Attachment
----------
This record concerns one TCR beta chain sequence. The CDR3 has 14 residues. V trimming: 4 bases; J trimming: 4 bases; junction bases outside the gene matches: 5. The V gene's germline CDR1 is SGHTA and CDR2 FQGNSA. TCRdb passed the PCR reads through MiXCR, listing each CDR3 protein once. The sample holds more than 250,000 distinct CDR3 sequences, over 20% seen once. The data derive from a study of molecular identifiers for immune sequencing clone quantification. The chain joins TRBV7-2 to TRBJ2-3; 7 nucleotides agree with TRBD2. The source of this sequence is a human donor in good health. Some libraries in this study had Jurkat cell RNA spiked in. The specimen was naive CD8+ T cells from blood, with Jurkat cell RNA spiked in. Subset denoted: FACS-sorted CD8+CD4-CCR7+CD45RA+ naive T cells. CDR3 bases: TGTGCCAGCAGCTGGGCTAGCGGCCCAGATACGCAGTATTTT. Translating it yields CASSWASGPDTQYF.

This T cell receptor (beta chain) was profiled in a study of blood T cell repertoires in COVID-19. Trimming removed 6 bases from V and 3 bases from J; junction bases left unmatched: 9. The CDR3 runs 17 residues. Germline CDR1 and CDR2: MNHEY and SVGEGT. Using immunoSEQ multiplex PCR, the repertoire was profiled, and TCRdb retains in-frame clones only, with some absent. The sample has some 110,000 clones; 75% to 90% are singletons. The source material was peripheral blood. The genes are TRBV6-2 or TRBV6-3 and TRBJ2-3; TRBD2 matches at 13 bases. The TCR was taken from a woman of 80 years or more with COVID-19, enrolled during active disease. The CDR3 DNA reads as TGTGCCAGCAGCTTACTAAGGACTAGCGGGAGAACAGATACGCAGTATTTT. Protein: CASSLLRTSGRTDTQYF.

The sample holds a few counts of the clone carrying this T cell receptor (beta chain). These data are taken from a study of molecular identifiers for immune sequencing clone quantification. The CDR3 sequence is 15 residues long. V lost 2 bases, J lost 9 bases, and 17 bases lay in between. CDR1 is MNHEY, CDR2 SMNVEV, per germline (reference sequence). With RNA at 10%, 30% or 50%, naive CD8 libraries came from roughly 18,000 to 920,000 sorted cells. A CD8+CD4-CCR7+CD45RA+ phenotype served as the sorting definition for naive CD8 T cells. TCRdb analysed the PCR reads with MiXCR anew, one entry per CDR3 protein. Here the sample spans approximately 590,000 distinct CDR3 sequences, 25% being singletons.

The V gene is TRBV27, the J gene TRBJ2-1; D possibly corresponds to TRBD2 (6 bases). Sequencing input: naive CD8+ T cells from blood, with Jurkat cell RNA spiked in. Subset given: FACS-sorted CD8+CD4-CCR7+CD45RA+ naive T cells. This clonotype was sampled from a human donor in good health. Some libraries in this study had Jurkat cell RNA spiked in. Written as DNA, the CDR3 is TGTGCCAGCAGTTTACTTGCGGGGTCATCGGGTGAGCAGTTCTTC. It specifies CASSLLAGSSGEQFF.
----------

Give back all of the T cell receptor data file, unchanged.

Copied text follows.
This record concerns one TCR beta chain sequence. The CDR3 has 14 residues. V trimming: 4 bases; J trimming: 4 bases; junction bases outside the gene matches: 5. The V gene's germline CDR1 is SGHTA and CDR2 FQGNSA. TCRdb passed the PCR reads through MiXCR, listing each CDR3 protein once. The sample holds more than 250,000 distinct CDR3 sequences, over 20% seen once. The data derive from a study of molecular identifiers for immune sequencing clone quantification. The chain joins TRBV7-2 to TRBJ2-3; 7 nucleotides agree with TRBD2. The source of this sequence is a human donor in good health. Some libraries in this study had Jurkat cell RNA spiked in. The specimen was naive CD8+ T cells from blood, with Jurkat cell RNA spiked in. Subset denoted: FACS-sorted CD8+CD4-CCR7+CD45RA+ naive T cells. CDR3 bases: TGTGCCAGCAGCTGGGCTAGCGGCCCAGATACGCAGTATTTT. Translating it yields CASSWASGPDTQYF.

This T cell receptor (beta chain) was profiled in a study of blood T cell repertoires in COVID-19. Trimming removed 6 bases from V and 3 bases from J; junction bases left unmatched: 9. The CDR3 runs 17 residues. Germline CDR1 and CDR2: MNHEY and SVGEGT. Using immunoSEQ multiplex PCR, the repertoire was profiled, and TCRdb retains in-frame clones only, with some absent. The sample has some 110,000 clones; 75% to 90% are singletons. The source material was peripheral blood. The genes are TRBV6-2 or TRBV6-3 and TRBJ2-3; TRBD2 matches at 13 bases. The TCR was taken from a woman of 80 years or more with COVID-19, enrolled during active disease. The CDR3 DNA reads as TGTGCCAGCAGCTTACTAAGGACTAGCGGGAGAACAGATACGCAGTATTTT. Protein: CASSLLRTSGRTDTQYF.

The sample holds a few counts of the clone carrying this T cell receptor (beta chain). These data are taken from a study of molecular identifiers for immune sequencing clone quantification. The CDR3 sequence is 15 residues long. V lost 2 bases, J lost 9 bases, and 17 bases lay in between. CDR1 is MNHEY, CDR2 SMNVEV, per germline (reference sequence). With RNA at 10%, 30% or 50%, naive CD8 libraries came from roughly 18,000 to 920,000 sorted cells. A CD8+CD4-CCR7+CD45RA+ phenotype served as the sorting definition for naive CD8 T cells. TCRdb analysed the PCR reads with MiXCR anew, one entry per CDR3 protein. Here the sample spans approximately 590,000 distinct CDR3 sequences, 25% being singletons.

The V gene is TRBV27, the J gene TRBJ2-1; D possibly corresponds to TRBD2 (6 bases). Sequencing input: naive CD8+ T cells from blood, with Jurkat cell RNA spiked in. Subset given: FACS-sorted CD8+CD4-CCR7+CD45RA+ naive T cells. This clonotype was sampled from a human donor in good health. Some libraries in this study had Jurkat cell RNA spiked in. Written as DNA, the CDR3 is TGTGCCAGCAGTTTACTTGCGGGGTCATCGGGTGAGCAGTTCTTC. It specifies CASSLLAGSSGEQFF.